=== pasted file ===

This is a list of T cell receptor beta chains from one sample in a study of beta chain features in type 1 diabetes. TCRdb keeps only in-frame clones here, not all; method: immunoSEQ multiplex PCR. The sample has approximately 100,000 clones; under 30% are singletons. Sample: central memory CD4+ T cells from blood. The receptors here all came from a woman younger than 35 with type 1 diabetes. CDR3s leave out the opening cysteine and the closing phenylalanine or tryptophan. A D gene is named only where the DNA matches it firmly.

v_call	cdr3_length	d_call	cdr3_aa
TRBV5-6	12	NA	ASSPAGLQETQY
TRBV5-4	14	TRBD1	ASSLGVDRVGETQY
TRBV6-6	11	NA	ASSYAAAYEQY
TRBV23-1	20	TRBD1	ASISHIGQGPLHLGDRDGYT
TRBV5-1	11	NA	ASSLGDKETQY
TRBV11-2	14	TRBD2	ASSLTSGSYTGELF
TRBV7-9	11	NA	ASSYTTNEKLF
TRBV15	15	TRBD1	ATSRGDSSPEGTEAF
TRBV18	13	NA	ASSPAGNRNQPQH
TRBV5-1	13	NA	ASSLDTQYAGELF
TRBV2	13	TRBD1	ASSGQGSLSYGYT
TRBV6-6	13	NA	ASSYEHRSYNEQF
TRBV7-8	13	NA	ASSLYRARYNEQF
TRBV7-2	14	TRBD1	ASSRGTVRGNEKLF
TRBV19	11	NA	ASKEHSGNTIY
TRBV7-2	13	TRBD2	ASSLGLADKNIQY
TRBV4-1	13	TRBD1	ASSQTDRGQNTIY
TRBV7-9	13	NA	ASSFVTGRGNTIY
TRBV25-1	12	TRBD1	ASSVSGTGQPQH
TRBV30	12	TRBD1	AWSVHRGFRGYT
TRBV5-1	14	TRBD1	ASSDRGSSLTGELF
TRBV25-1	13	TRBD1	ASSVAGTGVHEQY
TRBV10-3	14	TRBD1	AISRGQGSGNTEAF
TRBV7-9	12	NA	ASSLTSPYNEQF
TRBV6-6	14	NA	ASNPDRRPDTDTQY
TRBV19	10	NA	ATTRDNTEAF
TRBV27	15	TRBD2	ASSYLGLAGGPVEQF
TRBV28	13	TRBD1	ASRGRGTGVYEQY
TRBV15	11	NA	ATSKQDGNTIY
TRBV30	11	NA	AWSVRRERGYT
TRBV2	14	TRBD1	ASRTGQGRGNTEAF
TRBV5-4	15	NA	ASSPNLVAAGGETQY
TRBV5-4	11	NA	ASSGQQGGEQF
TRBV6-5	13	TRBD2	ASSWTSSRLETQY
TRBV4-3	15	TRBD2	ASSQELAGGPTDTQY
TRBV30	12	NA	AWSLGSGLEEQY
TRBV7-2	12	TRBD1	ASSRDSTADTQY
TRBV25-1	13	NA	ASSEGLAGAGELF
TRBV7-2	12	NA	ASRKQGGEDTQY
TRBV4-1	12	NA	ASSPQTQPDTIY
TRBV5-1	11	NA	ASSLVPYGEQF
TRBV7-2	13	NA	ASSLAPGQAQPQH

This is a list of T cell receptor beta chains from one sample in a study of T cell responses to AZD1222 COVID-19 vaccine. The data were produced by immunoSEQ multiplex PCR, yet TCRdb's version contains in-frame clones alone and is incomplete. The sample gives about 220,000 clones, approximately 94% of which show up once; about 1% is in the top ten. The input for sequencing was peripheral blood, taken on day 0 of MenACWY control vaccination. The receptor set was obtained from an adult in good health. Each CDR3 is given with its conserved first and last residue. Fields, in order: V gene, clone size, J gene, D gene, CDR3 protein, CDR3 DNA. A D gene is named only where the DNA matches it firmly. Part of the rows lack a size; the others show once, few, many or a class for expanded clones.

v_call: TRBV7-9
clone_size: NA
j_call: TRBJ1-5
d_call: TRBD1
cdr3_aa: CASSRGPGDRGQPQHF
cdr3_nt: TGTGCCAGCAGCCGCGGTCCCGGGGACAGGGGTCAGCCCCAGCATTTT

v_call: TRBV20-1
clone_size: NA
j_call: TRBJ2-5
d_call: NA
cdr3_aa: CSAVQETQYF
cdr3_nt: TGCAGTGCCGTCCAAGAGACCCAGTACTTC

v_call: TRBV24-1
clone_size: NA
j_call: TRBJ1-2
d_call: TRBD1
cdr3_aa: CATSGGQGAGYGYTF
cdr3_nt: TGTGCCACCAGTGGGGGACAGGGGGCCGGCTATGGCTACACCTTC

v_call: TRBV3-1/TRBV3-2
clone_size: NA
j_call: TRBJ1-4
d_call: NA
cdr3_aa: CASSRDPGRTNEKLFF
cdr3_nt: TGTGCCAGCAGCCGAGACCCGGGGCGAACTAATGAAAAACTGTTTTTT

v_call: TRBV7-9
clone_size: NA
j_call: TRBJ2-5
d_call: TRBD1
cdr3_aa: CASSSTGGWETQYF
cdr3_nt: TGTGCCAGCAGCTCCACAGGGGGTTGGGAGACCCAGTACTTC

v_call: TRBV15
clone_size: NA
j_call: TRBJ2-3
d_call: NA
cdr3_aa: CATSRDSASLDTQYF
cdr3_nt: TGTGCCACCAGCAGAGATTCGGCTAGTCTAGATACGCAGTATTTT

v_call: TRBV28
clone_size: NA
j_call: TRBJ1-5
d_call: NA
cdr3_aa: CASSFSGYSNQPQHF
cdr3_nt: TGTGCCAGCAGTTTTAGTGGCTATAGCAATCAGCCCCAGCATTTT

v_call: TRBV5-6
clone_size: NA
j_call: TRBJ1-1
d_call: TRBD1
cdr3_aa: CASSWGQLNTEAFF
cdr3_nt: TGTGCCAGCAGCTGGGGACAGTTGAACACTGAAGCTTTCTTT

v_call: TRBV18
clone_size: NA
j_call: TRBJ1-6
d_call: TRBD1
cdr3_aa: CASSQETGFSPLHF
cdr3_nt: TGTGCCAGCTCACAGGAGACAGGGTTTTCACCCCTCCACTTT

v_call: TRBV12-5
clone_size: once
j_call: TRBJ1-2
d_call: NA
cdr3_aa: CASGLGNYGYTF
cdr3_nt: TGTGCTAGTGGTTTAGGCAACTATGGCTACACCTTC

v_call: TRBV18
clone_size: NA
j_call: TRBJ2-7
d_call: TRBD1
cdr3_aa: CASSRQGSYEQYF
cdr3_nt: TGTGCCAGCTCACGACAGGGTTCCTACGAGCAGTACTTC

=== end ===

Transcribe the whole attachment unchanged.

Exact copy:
This is a list of T cell receptor beta chains from one sample in a study of beta chain features in type 1 diabetes. TCRdb keeps only in-frame clones here, not all; method: immunoSEQ multiplex PCR. The sample has approximately 100,000 clones; under 30% are singletons. Sample: central memory CD4+ T cells from blood. The receptors here all came from a woman younger than 35 with type 1 diabetes. CDR3s leave out the opening cysteine and the closing phenylalanine or tryptophan. A D gene is named only where the DNA matches it firmly.

v_call	cdr3_length	d_call	cdr3_aa
TRBV5-6	12	NA	ASSPAGLQETQY
TRBV5-4	14	TRBD1	ASSLGVDRVGETQY
TRBV6-6	11	NA	ASSYAAAYEQY
TRBV23-1	20	TRBD1	ASISHIGQGPLHLGDRDGYT
TRBV5-1	11	NA	ASSLGDKETQY
TRBV11-2	14	TRBD2	ASSLTSGSYTGELF
TRBV7-9	11	NA	ASSYTTNEKLF
TRBV15	15	TRBD1	ATSRGDSSPEGTEAF
TRBV18	13	NA	ASSPAGNRNQPQH
TRBV5-1	13	NA	ASSLDTQYAGELF
TRBV2	13	TRBD1	ASSGQGSLSYGYT
TRBV6-6	13	NA	ASSYEHRSYNEQF
TRBV7-8	13	NA	ASSLYRARYNEQF
TRBV7-2	14	TRBD1	ASSRGTVRGNEKLF
TRBV19	11	NA	ASKEHSGNTIY
TRBV7-2	13	TRBD2	ASSLGLADKNIQY
TRBV4-1	13	TRBD1	ASSQTDRGQNTIY
TRBV7-9	13	NA	ASSFVTGRGNTIY
TRBV25-1	12	TRBD1	ASSVSGTGQPQH
TRBV30	12	TRBD1	AWSVHRGFRGYT
TRBV5-1	14	TRBD1	ASSDRGSSLTGELF
TRBV25-1	13	TRBD1	ASSVAGTGVHEQY
TRBV10-3	14	TRBD1	AISRGQGSGNTEAF
TRBV7-9	12	NA	ASSLTSPYNEQF
TRBV6-6	14	NA	ASNPDRRPDTDTQY
TRBV19	10	NA	ATTRDNTEAF
TRBV27	15	TRBD2	ASSYLGLAGGPVEQF
TRBV28	13	TRBD1	ASRGRGTGVYEQY
TRBV15	11	NA	ATSKQDGNTIY
TRBV30	11	NA	AWSVRRERGYT
TRBV2	14	TRBD1	ASRTGQGRGNTEAF
TRBV5-4	15	NA	ASSPNLVAAGGETQY
TRBV5-4	11	NA	ASSGQQGGEQF
TRBV6-5	13	TRBD2	ASSWTSSRLETQY
TRBV4-3	15	TRBD2	ASSQELAGGPTDTQY
TRBV30	12	NA	AWSLGSGLEEQY
TRBV7-2	12	TRBD1	ASSRDSTADTQY
TRBV25-1	13	NA	ASSEGLAGAGELF
TRBV7-2	12	NA	ASRKQGGEDTQY
TRBV4-1	12	NA	ASSPQTQPDTIY
TRBV5-1	11	NA	ASSLVPYGEQF
TRBV7-2	13	NA	ASSLAPGQAQPQH

This is a list of T cell receptor beta chains from one sample in a study of T cell responses to AZD1222 COVID-19 vaccine. The data were produced by immunoSEQ multiplex PCR, yet TCRdb's version contains in-frame clones alone and is incomplete. The sample gives about 220,000 clones, approximately 94% of which show up once; about 1% is in the top ten. The input for sequencing was peripheral blood, taken on day 0 of MenACWY control vaccination. The receptor set was obtained from an adult in good health. Each CDR3 is given with its conserved first and last residue. Fields, in order: V gene, clone size, J gene, D gene, CDR3 protein, CDR3 DNA. A D gene is named only where the DNA matches it firmly. Part of the rows lack a size; the others show once, few, many or a class for expanded clones.

v_call: TRBV7-9
clone_size: NA
j_call: TRBJ1-5
d_call: TRBD1
cdr3_aa: CASSRGPGDRGQPQHF
cdr3_nt: TGTGCCAGCAGCCGCGGTCCCGGGGACAGGGGTCAGCCCCAGCATTTT

v_call: TRBV20-1
clone_size: NA
j_call: TRBJ2-5
d_call: NA
cdr3_aa: CSAVQETQYF
cdr3_nt: TGCAGTGCCGTCCAAGAGACCCAGTACTTC

v_call: TRBV24-1
clone_size: NA
j_call: TRBJ1-2
d_call: TRBD1
cdr3_aa: CATSGGQGAGYGYTF
cdr3_nt: TGTGCCACCAGTGGGGGACAGGGGGCCGGCTATGGCTACACCTTC

v_call: TRBV3-1/TRBV3-2
clone_size: NA
j_call: TRBJ1-4
d_call: NA
cdr3_aa: CASSRDPGRTNEKLFF
cdr3_nt: TGTGCCAGCAGCCGAGACCCGGGGCGAACTAATGAAAAACTGTTTTTT

v_call: TRBV7-9
clone_size: NA
j_call: TRBJ2-5
d_call: TRBD1
cdr3_aa: CASSSTGGWETQYF
cdr3_nt: TGTGCCAGCAGCTCCACAGGGGGTTGGGAGACCCAGTACTTC

v_call: TRBV15
clone_size: NA
j_call: TRBJ2-3
d_call: NA
cdr3_aa: CATSRDSASLDTQYF
cdr3_nt: TGTGCCACCAGCAGAGATTCGGCTAGTCTAGATACGCAGTATTTT

v_call: TRBV28
clone_size: NA
j_call: TRBJ1-5
d_call: NA
cdr3_aa: CASSFSGYSNQPQHF
cdr3_nt: TGTGCCAGCAGTTTTAGTGGCTATAGCAATCAGCCCCAGCATTTT

v_call: TRBV5-6
clone_size: NA
j_call: TRBJ1-1
d_call: TRBD1
cdr3_aa: CASSWGQLNTEAFF
cdr3_nt: TGTGCCAGCAGCTGGGGACAGTTGAACACTGAAGCTTTCTTT

v_call: TRBV18
clone_size: NA
j_call: TRBJ1-6
d_call: TRBD1
cdr3_aa: CASSQETGFSPLHF
cdr3_nt: TGTGCCAGCTCACAGGAGACAGGGTTTTCACCCCTCCACTTT

v_call: TRBV12-5
clone_size: once
j_call: TRBJ1-2
d_call: NA
cdr3_aa: CASGLGNYGYTF
cdr3_nt: TGTGCTAGTGGTTTAGGCAACTATGGCTACACCTTC

v_call: TRBV18
clone_size: NA
j_call: TRBJ2-7
d_call: TRBD1
cdr3_aa: CASSRQGSYEQYF
cdr3_nt: TGTGCCAGCTCACGACAGGGTTCCTACGAGCAGTACTTC